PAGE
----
I've always taken the answer to this to fall somewhere in between, on the one hand, the fact that Óðinn [Odin] is a trickster figure and, on the other hand, the apparent cultural expectation of the Norsemen that the most desirable way to die would be in battle in order to spend one's afterlife with Óðinn in Valhalla, training for the Ragnarök.
Óðinn's trickster aspect appears to me to manifest in Sigmund's youth as well as in his old age. Óðinn has a cameo at these critical points in the life of this great-great-grandson of his. In both instances, before Óðinn shows up, things are going well enough, but the net result of each encounter is basically disaster for Sigmund, although in the first instance it is more indirect.
In Chapter 3 of the Völsunga saga Óðinn chooses a strange way to gift Sigmund with a magic sword at the wedding feast of Sigmund's sister Signy to the Geatish king Siggeir. Óðinn sticks the sword into the Barnstokk, a tree around which the feast hall of Sigmund's and Signy's father Völsung has been built, saying that the person who can pull the sword from the tree will own this weapon, and only Sigmund succeeds at this task. This eventually leads to the death of almost every member of Sigmund's family because he refuses to hand the sword over to his new brother-in-law.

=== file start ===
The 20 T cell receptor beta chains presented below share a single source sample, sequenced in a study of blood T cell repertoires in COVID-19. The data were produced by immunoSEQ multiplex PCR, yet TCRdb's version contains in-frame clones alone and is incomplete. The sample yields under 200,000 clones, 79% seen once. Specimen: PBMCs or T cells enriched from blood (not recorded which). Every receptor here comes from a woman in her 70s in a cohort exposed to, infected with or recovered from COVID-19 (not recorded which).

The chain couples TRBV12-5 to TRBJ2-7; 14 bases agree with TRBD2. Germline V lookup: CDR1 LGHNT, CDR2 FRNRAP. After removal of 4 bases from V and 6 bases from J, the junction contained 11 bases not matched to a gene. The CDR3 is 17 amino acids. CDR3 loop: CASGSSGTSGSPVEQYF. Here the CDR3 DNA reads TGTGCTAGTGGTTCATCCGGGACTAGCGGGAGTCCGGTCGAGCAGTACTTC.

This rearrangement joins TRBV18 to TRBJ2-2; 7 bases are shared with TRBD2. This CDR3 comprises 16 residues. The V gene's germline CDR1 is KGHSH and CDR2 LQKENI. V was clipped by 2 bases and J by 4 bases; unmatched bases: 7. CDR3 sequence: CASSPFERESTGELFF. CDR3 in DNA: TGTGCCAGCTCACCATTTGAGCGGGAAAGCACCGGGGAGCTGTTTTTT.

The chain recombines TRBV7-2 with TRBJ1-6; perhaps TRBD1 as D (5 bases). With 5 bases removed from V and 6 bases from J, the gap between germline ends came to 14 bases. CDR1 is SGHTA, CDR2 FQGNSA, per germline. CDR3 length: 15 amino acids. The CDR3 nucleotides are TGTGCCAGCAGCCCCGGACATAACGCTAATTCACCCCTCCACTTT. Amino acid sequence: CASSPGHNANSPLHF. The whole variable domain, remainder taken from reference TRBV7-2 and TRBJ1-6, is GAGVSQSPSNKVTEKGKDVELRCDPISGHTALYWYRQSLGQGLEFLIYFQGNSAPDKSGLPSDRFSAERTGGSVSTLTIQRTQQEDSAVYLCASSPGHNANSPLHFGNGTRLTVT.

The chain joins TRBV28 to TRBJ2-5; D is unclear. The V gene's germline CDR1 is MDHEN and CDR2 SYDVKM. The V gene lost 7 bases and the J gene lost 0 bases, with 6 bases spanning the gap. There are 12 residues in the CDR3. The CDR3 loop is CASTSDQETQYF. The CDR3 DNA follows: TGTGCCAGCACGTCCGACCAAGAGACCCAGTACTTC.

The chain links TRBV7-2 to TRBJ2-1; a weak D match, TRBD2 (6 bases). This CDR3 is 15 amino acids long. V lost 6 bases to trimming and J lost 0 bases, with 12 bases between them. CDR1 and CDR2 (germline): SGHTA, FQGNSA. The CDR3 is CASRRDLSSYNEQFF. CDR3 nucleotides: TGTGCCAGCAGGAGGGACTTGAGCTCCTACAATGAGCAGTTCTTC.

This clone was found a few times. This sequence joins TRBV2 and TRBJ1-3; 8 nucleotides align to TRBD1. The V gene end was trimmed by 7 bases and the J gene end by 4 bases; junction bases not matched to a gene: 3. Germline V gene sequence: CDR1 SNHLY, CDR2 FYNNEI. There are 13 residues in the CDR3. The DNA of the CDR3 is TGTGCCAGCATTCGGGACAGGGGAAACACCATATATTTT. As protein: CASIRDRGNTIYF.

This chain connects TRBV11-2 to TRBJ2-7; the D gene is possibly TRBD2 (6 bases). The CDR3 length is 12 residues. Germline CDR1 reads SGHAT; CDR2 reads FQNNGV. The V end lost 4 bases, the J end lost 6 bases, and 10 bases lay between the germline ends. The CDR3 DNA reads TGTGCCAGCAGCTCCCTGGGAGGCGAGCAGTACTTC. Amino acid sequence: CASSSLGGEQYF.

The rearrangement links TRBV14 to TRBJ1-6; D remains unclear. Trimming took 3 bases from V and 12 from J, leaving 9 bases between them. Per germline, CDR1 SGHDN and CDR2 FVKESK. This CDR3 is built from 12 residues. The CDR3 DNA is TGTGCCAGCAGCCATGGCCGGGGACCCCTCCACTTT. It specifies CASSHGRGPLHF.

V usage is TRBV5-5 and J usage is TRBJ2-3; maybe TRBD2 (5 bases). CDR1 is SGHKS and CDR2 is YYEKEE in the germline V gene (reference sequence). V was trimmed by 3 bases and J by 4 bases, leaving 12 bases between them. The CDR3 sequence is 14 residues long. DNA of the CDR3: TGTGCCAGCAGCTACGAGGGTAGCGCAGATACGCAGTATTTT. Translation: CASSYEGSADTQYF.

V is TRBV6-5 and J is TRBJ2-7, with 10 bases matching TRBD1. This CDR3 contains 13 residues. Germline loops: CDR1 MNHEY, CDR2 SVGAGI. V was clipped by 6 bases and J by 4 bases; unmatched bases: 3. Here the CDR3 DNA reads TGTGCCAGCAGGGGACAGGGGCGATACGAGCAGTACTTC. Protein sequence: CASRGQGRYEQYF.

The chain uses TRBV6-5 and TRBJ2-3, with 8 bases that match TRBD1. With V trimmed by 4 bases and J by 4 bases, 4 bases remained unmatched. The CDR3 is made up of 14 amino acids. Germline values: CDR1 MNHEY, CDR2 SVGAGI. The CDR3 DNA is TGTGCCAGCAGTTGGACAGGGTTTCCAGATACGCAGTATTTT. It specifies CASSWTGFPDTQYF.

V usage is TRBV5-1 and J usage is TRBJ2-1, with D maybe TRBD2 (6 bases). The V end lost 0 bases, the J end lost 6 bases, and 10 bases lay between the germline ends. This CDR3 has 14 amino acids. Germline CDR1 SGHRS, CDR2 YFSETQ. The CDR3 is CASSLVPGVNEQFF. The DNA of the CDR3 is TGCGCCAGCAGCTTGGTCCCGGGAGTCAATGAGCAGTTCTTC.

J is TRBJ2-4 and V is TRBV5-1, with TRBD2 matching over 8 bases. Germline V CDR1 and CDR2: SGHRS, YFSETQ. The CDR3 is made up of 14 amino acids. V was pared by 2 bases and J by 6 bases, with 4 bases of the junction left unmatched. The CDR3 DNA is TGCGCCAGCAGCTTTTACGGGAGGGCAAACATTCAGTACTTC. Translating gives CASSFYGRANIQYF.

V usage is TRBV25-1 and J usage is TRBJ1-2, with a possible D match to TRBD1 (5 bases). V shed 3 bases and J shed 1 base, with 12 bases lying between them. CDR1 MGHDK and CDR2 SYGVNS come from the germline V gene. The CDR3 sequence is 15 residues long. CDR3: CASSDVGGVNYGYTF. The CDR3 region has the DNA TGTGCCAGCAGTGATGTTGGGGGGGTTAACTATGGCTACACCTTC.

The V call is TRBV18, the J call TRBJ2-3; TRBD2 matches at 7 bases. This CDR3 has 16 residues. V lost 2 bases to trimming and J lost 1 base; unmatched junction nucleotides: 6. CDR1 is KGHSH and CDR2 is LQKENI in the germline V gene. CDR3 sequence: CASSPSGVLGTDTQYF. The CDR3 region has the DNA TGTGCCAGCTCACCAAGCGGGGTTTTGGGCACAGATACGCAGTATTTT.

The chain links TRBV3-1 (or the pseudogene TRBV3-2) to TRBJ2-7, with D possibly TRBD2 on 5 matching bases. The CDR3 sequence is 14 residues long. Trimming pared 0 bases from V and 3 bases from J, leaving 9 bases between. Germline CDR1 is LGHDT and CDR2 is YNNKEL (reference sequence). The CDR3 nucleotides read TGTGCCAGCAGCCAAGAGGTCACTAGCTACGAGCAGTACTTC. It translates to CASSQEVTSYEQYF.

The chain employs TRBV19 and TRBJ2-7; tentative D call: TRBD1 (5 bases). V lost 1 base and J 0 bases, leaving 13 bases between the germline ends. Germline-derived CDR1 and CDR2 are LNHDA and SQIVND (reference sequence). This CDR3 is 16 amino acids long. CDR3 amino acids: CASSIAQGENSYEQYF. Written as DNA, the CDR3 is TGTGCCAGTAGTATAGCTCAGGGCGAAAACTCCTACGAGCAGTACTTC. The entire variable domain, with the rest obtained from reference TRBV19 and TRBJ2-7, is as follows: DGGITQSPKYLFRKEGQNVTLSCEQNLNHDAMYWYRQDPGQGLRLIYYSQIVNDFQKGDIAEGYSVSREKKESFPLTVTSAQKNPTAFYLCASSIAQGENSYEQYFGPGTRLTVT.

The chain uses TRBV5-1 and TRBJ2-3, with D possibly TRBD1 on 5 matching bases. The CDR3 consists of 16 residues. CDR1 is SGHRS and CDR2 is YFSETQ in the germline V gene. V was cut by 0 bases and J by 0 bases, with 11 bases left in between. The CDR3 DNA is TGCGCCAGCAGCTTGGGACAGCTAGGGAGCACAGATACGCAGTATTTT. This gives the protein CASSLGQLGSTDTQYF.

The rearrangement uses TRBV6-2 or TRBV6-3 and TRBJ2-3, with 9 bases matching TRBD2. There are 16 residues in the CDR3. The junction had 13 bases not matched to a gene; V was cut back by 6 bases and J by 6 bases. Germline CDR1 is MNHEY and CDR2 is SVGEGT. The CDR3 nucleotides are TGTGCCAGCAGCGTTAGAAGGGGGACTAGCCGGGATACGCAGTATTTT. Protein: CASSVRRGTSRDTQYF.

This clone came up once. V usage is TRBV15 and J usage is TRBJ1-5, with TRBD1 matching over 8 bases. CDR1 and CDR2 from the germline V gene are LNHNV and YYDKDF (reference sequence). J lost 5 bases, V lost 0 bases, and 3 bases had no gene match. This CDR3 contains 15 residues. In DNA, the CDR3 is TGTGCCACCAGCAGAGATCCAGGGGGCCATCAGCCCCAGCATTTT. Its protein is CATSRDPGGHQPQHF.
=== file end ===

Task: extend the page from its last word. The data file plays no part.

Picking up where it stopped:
Based on Óðinn's character as a prophet in other stories, it would seem that the god knows all this will happen when he sticks the sword into the tree. (Or, at the very least, none of it takes him by great surprise.) The only reason of which I can think for him to present Sigmund with the gift in this manner is in order to create strife at this wedding feast (whose bride, the same chapter tells us, actively hates her groom from the moment he requests her hand in marriage).
If Óðinn is intentionally sowing discord which will end in the kind of brutality that it does for the Völsungar, perhaps there is redemptive logic therein in that he is essentially a war-god and is seeking among his descendants the most powerful warriors to add to his collection of Einherjar (the dead "Lone Fighters" housed in Valhalla).
Thus, in this way, Óðinn is manipulating the course of his great-great-grandson's life in order to lead him to this final moment in which he will die as a warrior in order to join the ranks of those who shall fight on the side of the gods in the Ragnarök. If that is plausible then it should explain how Sigmund's life ends, and Óðinn's involvement in the scene, which therefore is more of a blessing than a forsaking.
Sigmund's own perspective on the matter is perhaps somewhere in between seeing it that way and simply being resigned about it just being "his time" and "God's will."
The night after the battle, Hjordis went out to the men who had
fallen, came to the spot where King Sigmund was lying, and asked if he
could be made well again.
'Many have recovered when there was little
hope,' he answered. 'But my good luck has turned and so I do not wish
to be made well. Odin does not want me draw sword, for now it lies
broken. I have fought battles while it was his pleasure.'
Chapter 12 - Vǫlsunga Saga: The Saga of the Volsungs, Edited & Translated by
(A potential hole in this hypothesis is that, strictly speaking, Sigmund technically does not die in battle; he merely succumbs to injury.)